The Socialist Party place ourselves unambiguously in the camp of those who argue that capitalism and a sustainable relationship with the rest of nature are not compatible and unless the environmentalists embrace socialism, their vision is unachievable. Because people believe there is no alternative to capitalism, it keeps on existing. The environmentalist’s dream of a sustainable ‘zero growth’ within capitalism will always remain just that, a dream. If human society is to be able to organise its production in an ecologically acceptable way, then it must abolish the capitalist economic mechanism of capital accumulation and gear production instead to the direct satisfaction of needs.
The excessive consumption of both renewal and non-renewable resources and the release of waste that nature can’t absorb that currently goes on are not just accidental but an inevitable result of capitalism’s very essence. The capitalist system creates vast amounts of energy waste in the military and its socially useless jobs such as marketing, finance, and banking which are part of its profit-making machine. Endless growth and the growing consumption of nature-given materials this involves is built into capitalism. Greens have never been able to answer the question which is how it can achieve a zero growth, sustainable society whilst retaining a market system which includes an irresistible, built-in pressure to increase sales for profit and where if sales collapse, society tends to break down in recession, unemployment and financial crisis.
In capitalism, natural resources are used for the production of commodities which are sold on for profit to the consumer through the markets. This means that the potential of resources to be used for enjoyment and the satisfaction of needs is subordinate to the profit interests of their owners. If the production of something is profitable, then it continues, and if it is unprofitable, it stops. The profitability of a product is linked to the cost of its being produced, and the extent to which it can be sold. In order to maximise profits, companies produce as cheaply as possible. This means that corners are cut and the methods and techniques used are those which bring in short-term gains rather than long-term sustainability. Labour and resources in developing countries are exploited to the hilt because they are cheaper. This is why cheap forest-land in South America and Africa is being decimated. In order for production to be of minimum cost to the company, it often ends up as being of maximum cost to the environment, and humanity. If a business adopts a method of production which is environmentally safe, but expensive in terms of labour or materials, it will become uncompetitive. A rival organisation producing a similar product cheaper will have the advantage, no matter what the ecological or human cost. Measures in favour of the environment come up against the interests of enterprises and their shareholders because of increasing costs they decrease profits. No State is going to implement legislation which would penalise the competitiveness of its national enterprises in the face of foreign competition. States only take into account environmental questions if they can find an agreement at the international level which will disadvantage none of them.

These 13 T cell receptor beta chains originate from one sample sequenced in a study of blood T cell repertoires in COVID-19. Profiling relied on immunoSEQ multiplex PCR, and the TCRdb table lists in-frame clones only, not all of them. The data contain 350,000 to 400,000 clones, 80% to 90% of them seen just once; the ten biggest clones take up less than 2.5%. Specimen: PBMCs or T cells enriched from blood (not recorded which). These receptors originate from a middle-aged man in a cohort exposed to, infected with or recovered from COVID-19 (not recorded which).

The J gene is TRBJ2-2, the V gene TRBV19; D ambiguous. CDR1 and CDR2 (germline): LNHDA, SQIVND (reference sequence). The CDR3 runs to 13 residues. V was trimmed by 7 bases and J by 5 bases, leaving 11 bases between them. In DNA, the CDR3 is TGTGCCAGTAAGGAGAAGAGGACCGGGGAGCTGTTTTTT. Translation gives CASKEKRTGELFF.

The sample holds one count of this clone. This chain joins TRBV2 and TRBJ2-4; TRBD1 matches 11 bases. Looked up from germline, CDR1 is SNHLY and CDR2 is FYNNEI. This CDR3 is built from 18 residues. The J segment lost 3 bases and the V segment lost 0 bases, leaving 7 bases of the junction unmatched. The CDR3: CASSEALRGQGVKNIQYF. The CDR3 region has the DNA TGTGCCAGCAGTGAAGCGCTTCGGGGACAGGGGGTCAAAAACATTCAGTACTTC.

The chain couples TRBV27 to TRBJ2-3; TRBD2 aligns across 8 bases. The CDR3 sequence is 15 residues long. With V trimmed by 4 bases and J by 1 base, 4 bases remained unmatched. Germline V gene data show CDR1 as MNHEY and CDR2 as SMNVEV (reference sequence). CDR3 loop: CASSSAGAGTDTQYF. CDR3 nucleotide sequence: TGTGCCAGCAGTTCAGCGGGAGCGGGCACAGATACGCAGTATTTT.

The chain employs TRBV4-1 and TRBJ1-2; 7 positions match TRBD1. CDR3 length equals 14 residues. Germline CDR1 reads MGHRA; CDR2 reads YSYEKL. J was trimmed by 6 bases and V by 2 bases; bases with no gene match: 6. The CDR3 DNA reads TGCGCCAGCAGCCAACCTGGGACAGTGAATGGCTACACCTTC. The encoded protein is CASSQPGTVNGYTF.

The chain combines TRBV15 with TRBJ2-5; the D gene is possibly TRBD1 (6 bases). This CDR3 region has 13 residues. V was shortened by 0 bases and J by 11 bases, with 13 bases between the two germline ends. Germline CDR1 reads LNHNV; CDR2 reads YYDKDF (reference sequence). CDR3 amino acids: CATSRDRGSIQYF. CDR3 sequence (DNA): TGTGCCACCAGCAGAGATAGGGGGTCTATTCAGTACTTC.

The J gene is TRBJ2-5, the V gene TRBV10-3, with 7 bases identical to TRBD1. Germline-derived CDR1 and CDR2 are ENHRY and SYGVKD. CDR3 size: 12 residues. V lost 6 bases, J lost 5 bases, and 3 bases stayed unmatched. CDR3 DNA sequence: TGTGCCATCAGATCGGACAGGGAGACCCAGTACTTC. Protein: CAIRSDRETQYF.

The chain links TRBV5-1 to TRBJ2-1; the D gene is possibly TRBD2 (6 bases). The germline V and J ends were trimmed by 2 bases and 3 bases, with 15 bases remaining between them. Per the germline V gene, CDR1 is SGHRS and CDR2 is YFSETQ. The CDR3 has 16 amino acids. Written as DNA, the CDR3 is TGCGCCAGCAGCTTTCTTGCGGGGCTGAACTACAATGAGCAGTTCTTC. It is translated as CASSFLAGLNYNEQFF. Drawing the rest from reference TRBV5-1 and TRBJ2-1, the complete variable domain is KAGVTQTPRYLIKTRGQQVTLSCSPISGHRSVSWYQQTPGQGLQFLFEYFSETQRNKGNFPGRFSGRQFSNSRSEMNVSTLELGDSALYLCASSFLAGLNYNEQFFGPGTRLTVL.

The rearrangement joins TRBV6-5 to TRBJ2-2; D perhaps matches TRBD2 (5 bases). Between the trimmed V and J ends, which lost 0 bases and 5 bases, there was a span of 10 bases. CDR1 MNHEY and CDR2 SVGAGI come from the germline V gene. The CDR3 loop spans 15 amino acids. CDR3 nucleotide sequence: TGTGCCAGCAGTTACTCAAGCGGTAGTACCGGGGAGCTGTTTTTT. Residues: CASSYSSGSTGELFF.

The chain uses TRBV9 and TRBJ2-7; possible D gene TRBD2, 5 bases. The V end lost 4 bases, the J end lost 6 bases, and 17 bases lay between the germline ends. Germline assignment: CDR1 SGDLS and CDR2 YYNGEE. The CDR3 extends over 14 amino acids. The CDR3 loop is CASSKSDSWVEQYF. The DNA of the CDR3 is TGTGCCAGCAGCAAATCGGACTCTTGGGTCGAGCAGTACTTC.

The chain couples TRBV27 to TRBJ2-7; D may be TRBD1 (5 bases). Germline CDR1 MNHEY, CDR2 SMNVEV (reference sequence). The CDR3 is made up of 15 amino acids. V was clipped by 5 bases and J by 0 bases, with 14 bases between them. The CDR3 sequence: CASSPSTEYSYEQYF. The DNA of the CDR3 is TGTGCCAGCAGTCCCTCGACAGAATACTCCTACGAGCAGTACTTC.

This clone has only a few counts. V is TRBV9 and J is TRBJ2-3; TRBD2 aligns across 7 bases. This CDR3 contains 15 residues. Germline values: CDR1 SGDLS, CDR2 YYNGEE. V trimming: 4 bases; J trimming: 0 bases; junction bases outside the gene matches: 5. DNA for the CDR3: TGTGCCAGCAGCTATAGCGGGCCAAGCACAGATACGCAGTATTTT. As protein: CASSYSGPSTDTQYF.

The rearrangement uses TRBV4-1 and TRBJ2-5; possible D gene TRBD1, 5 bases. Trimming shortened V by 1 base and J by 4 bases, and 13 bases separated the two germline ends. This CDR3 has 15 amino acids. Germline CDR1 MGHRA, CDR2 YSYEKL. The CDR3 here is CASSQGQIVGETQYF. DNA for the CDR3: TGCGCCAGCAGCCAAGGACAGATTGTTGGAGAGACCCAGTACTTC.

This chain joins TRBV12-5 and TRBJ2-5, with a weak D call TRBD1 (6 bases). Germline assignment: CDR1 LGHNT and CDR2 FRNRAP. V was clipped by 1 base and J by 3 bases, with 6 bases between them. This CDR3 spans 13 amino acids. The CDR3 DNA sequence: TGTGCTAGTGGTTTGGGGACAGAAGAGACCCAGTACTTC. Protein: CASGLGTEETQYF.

Eventually, capitalist organisations have to take notice of the state of the environment, but it is usually a case of too little, too late. They only take notice once the damage has been done - once a resource has become scarce, once a reserve of needed water has become polluted.
When land, resources, and factories are owned communally and controlled democratically, there will be no them-and-us. It is only after having placed the means of society’s existence under the control of the community that we will be able to at least ensure their management, no longer in the selfish interest of their present owners, but this time really in the general interest. Humans are capable of integrating themselves into a stable eco-system and there is nothing whatsoever that prevents this being possible today on the basis of industrial technology and methods of production, all the more so, that renewable energies exist (wind, solar, tidal, geothermal and whatever) but, for the capitalists, these are a “cost” which penalises them in face of international competition. No agreement to limit the activities of the multi-nationals in their relentless quest for profits is possible. So it is not “Humans” but the capitalist economic system itself which is responsible for ecological problems and the capitalist class and their representatives, they themselves are subject to the laws of profit and competition.